Tag Archives: federal

FCC votes to pre-empt TN state law to allow broadband expansion by Chattanooga

By Emery P. Dalesio, AP Business Writer
RALEIGH, N.C. — People in small communities may get better, cheaper access to the Internet after the Federal Communications Commission ruled Thursday that city-owned broadband services can expand into areas overlooked by commercial providers.

The decision quietly played out minutes before the FCC took up the higher-profile issue of Internet neutrality, which imposed the toughest rules yet on broadband providers like Comcast, Verizon and AT&T.

In the less prominent case, the cities of Wilson, North Carolina, and Chattanooga, Tennessee, asked the FCC to override state laws that have prevented them from expanding their super-fast Internet networks. They were built when companies didn’t move into their city.

President Barack Obama pushed for the FCC’s decision, saying the state laws stifled competition and economic development. U.S. Sen. Thom Tillis of North Carolina and U.S. Rep. Marsha Blackburn of Tennessee, both Republicans, quickly introduced legislation to block the FCC move.

For Richard and Brenda Thornton, the FCC decision could mean a big savings. They live less than a mile from the service area for Chattanooga’s Electric Power Board, which provides one gigabit-per-second Internet speeds. The Thorntons now pay $316 for landline phone service, Internet and television from wireless hot spots that two telephone companies offered. Their current connection is a fraction of the speed the Thorntons could get for $133 a month for the same bundle from Chattanooga.

The local cable company has refused to extend broadband service to their home, said Brenda Thornton, who likes to trade securities and commodities futures but can’t do it because of the slow wireless speed.
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Sequester Creating Crisis in Federal Criminal Justice System

A crisis is brewing in the federal judiciary that experts say could jeopardize fundamental rights guaranteed by the Constitution, reports the Chattanooga TFP.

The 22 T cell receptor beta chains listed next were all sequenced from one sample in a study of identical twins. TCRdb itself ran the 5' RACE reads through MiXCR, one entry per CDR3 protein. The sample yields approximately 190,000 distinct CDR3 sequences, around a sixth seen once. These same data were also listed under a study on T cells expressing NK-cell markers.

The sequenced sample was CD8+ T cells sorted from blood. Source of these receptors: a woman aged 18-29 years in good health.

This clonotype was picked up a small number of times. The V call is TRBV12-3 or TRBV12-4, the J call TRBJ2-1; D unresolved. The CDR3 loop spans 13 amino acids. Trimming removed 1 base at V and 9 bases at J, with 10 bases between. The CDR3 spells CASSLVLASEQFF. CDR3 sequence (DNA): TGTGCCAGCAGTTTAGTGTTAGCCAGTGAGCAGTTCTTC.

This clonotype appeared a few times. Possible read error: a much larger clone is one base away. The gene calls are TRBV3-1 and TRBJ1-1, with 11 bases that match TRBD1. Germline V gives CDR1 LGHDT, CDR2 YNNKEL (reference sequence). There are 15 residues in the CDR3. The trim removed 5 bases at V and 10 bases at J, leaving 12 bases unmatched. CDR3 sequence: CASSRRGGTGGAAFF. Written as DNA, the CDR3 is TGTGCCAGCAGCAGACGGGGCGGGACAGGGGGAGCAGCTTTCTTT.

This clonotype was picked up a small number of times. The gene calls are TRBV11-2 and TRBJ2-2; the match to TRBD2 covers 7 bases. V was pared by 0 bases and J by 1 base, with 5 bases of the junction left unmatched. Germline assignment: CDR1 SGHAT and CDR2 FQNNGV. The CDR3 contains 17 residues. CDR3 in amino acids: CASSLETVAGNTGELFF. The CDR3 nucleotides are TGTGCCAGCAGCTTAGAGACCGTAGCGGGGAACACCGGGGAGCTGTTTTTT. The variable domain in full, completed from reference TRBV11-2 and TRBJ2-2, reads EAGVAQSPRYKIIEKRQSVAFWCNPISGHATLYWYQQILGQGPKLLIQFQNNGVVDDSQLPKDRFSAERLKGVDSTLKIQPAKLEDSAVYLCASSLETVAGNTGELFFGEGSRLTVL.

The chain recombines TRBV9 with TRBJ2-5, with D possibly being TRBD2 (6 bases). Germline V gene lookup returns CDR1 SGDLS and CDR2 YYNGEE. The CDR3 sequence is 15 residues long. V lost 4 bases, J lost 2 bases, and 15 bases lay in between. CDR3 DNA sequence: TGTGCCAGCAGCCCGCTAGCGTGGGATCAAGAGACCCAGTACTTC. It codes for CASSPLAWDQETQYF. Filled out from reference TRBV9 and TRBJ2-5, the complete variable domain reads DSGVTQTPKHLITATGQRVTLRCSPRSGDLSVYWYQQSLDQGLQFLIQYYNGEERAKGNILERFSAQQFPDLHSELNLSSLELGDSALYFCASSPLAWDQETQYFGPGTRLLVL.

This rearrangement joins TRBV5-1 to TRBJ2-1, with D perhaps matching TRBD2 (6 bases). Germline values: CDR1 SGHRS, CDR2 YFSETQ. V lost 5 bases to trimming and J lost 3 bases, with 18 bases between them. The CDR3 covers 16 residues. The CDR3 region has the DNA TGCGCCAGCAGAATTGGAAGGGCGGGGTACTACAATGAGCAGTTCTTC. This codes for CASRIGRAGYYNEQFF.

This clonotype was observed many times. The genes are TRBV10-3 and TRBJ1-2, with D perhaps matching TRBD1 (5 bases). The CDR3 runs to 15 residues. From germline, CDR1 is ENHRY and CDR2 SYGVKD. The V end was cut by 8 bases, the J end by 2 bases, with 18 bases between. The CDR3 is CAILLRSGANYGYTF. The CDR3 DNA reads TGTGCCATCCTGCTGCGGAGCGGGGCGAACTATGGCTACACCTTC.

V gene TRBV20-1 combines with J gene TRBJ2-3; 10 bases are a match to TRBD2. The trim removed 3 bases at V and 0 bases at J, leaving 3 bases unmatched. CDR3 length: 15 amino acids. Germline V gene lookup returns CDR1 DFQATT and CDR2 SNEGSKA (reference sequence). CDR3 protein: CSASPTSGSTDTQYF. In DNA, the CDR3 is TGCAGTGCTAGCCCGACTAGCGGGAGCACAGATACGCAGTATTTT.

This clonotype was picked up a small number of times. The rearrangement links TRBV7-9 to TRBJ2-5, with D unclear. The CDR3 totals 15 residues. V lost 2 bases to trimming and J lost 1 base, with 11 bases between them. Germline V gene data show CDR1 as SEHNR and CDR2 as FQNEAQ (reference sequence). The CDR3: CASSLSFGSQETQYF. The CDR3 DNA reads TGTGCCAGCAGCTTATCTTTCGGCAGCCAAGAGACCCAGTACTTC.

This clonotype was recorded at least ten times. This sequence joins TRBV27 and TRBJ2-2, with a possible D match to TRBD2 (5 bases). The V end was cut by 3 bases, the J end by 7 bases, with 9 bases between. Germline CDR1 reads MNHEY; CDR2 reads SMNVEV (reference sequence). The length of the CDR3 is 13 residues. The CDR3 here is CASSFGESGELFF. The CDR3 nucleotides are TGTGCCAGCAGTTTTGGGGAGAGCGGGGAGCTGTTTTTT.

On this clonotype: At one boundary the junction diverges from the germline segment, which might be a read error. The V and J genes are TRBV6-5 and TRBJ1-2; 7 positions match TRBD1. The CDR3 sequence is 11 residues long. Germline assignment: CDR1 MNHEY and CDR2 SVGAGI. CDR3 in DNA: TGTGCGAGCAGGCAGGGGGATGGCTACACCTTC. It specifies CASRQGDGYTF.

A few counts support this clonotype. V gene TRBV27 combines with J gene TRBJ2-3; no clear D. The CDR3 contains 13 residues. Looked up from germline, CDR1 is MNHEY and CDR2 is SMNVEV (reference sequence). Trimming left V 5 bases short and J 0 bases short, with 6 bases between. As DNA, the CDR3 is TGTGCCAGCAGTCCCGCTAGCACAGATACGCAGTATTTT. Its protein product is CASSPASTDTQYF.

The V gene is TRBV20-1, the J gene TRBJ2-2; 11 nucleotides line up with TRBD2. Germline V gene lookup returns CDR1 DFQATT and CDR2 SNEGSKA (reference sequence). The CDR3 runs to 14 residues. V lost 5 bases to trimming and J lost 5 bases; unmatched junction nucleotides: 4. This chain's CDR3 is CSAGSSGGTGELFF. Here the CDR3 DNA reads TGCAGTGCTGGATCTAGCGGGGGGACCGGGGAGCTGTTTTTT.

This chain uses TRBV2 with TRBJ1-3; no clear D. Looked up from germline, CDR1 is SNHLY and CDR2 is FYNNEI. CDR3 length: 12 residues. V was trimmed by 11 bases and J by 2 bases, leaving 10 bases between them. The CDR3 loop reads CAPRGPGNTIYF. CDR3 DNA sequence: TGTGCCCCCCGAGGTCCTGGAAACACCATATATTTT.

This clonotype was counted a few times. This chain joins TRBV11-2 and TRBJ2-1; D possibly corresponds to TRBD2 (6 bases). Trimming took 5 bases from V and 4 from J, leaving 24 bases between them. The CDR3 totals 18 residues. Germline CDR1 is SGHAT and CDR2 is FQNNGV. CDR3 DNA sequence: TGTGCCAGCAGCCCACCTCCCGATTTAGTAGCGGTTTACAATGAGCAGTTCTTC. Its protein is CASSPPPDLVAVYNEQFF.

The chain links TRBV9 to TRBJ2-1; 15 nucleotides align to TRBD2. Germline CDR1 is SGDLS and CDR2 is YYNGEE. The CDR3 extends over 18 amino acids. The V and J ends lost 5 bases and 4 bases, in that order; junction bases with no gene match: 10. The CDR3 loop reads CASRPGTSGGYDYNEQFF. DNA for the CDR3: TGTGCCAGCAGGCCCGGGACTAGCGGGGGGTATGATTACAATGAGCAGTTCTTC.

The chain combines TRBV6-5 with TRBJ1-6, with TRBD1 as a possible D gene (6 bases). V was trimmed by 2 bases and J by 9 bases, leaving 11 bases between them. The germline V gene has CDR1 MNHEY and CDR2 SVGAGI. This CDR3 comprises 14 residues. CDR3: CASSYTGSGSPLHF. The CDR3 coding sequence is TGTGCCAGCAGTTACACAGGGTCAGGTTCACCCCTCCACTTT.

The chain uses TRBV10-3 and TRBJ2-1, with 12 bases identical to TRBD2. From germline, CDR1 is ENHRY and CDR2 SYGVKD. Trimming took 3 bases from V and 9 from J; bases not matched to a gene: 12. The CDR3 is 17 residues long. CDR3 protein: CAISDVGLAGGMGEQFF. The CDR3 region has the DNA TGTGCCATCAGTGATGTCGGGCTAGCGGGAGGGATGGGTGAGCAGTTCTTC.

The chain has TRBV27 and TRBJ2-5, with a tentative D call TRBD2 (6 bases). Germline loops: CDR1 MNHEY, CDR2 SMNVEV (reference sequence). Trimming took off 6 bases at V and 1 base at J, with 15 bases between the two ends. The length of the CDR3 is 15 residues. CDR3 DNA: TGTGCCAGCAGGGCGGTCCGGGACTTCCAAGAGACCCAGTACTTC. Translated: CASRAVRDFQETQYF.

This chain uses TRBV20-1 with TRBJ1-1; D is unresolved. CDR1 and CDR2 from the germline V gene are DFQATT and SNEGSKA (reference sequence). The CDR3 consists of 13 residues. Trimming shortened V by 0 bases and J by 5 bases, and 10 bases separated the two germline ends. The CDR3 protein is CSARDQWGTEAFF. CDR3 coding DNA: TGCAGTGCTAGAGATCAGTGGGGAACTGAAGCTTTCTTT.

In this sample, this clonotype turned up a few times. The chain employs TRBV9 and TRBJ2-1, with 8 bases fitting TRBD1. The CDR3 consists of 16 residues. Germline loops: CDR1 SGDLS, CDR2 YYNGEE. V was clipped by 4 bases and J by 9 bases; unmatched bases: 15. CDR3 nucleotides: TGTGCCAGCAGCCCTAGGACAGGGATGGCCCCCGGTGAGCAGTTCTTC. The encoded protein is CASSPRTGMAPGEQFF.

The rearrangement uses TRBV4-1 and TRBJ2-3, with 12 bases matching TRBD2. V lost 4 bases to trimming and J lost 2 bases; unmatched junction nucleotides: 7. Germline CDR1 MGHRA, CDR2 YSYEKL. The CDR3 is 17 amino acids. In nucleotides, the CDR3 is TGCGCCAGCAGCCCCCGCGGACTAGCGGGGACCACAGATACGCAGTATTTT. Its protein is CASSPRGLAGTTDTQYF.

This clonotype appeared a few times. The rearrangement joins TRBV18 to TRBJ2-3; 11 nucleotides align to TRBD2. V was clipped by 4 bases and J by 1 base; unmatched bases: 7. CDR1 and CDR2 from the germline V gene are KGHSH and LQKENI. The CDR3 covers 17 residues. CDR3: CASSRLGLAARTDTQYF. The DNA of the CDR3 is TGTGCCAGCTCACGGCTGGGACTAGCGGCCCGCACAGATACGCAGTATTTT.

“I’ve worked in all three branches of government and the private sector,” said U.S. District Judge Harry S. “Sandy” Mattice. “I have never been involved in any organization either public or private in which the workload has so far exceeded the resources that are allotted to do that job.”
Across-the-board budget cuts of 8 percent brought on by the sequester have meant hiring freezes, unfilled positions, training and travel expenses cut for what many call an already overworked portion of federal government.
The sequester is just the latest of decades-long trends of broadening federal courts’ responsibilities yet underfunding to carry out their congressional mandate, Mattice said.
But at stake are far more than layoffs, furloughs and heavier workloads, as important as those are to the people involved. The very heart of the American judicial system could be on the line, Mattice and others said.
…”Do I have to dismiss cases if we cannot pay for defender services?” Mattice said.
Though judges, court clerks and prosecutors all feel the pinch, public defenders have it worse.
Beth Ford is the federal community defender for the eastern district. Her office represents indigent criminal defendants in federal court. The task is a constitutionally-guranteed right of citizens accused of crimes.
The looming budget, due in September, looks like a “perfect storm” for defender services, she said.
“We will have a 23 percent decrease in proposed budget funding,” Ford said.
That means this year’s already reduced annual budget of $5.8 million would decline to $4.5 million. Ford avoided furloughs and layoffs this fiscal year by foregoing 401(k) contributions to her staff. That’s not likely next year, she said.
Other defender’s offices across the nation have already begun layoffs and furloughs, she said.